New Wine, New Bottles
Now we turn to the new provisions in GDPR. They are not just more of the same. They are net new, and some of them will prove to be very finicky indeed as they come to be implemented in the real world.
For example, it is now no longer enough to process data lawfully and fairly; under GDPR this must also be done in a transparent manner. This seems innocuous enough until you begin to contemplate what this might mean: to allow data subjects to have the right to information regarding the data controller’s data-processing practices.
Consider that you are a financial institution in Canada with an affiliate in Europe, and your Paris office has a complex new fintech methodology for approving personal loans. The system uses pathbreaking, novel artificial intelligence algorithms and work flows in order to make decisions as to whether to grant credit to individuals (say, students for their university education). The system also implements machine learning; that is, over time it compares its track record for loan repayment rates, and “improves” its credit granting decision making with each loan it approves or denies. In effect, it may be that the bank, for any particular student applying for a loan, does not actually know how the system weighs the various personal characteristics and factual matrix of the individual loan applicant; or, even if it did initially, the system “learns” over time, such that it never is stable enough to allow a human to understand the particular mix of variables that went into a certain decision. In such a case, how is the new “transparency” requirement of the GDPR to be met? What exactly do you tell the disgruntled loan applicant when they ask why they were refused credit?
The GDPR also includes a new data-breach notification regime. In the event of a security breach, you must notify the relevant national data-protection authority, and promptly (typically within 72 hours of learning of the breach). And if there is a potential harm to data subjects, they must also be notified. While these rules are broadly similar to those coming to Canada when Bill S-4’s breach-notification amendments to PIPEDA come into effect, the tighter timelines under the GDPR will require organizations to have even better data-breach plans and procedures.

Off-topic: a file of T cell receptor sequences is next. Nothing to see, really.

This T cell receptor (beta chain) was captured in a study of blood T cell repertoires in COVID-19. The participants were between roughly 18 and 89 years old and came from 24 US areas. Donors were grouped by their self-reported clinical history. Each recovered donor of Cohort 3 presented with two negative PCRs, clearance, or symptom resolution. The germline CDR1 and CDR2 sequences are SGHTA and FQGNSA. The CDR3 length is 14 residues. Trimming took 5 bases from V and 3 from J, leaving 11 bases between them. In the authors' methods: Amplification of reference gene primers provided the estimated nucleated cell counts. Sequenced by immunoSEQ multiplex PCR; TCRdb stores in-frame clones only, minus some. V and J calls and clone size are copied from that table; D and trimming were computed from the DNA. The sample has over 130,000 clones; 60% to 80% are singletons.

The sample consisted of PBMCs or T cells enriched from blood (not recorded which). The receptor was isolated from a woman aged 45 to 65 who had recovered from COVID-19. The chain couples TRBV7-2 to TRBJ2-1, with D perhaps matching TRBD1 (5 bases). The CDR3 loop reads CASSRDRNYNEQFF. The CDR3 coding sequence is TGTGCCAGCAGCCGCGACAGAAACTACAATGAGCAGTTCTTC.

Another new and related requirement under the GDPR is that controllers and processors implement technical measures to ensure certain levels of security. “Pseudonymisation” will be important; this is a concept by which personal data can be “masked” or modified in a manner so that the data can no longer be attributed to a specific individual. This is an example of the GDPR requiring controllers and processors to undertake “privacy by design” when building their systems and workflows, so that the risk of data breach is reduced.
Perhaps the GDPR data-privacy protection rule garnering the most publicity is the so-called “right to be forgotten.” In practice, this requires an organization to erase personal information of a data subject under certain circumstances when asked to do so by a data subject. This can be demanded, for instance, if the data subject withdraws consent, or the information is no longer necessary for the original purpose for which it was collected.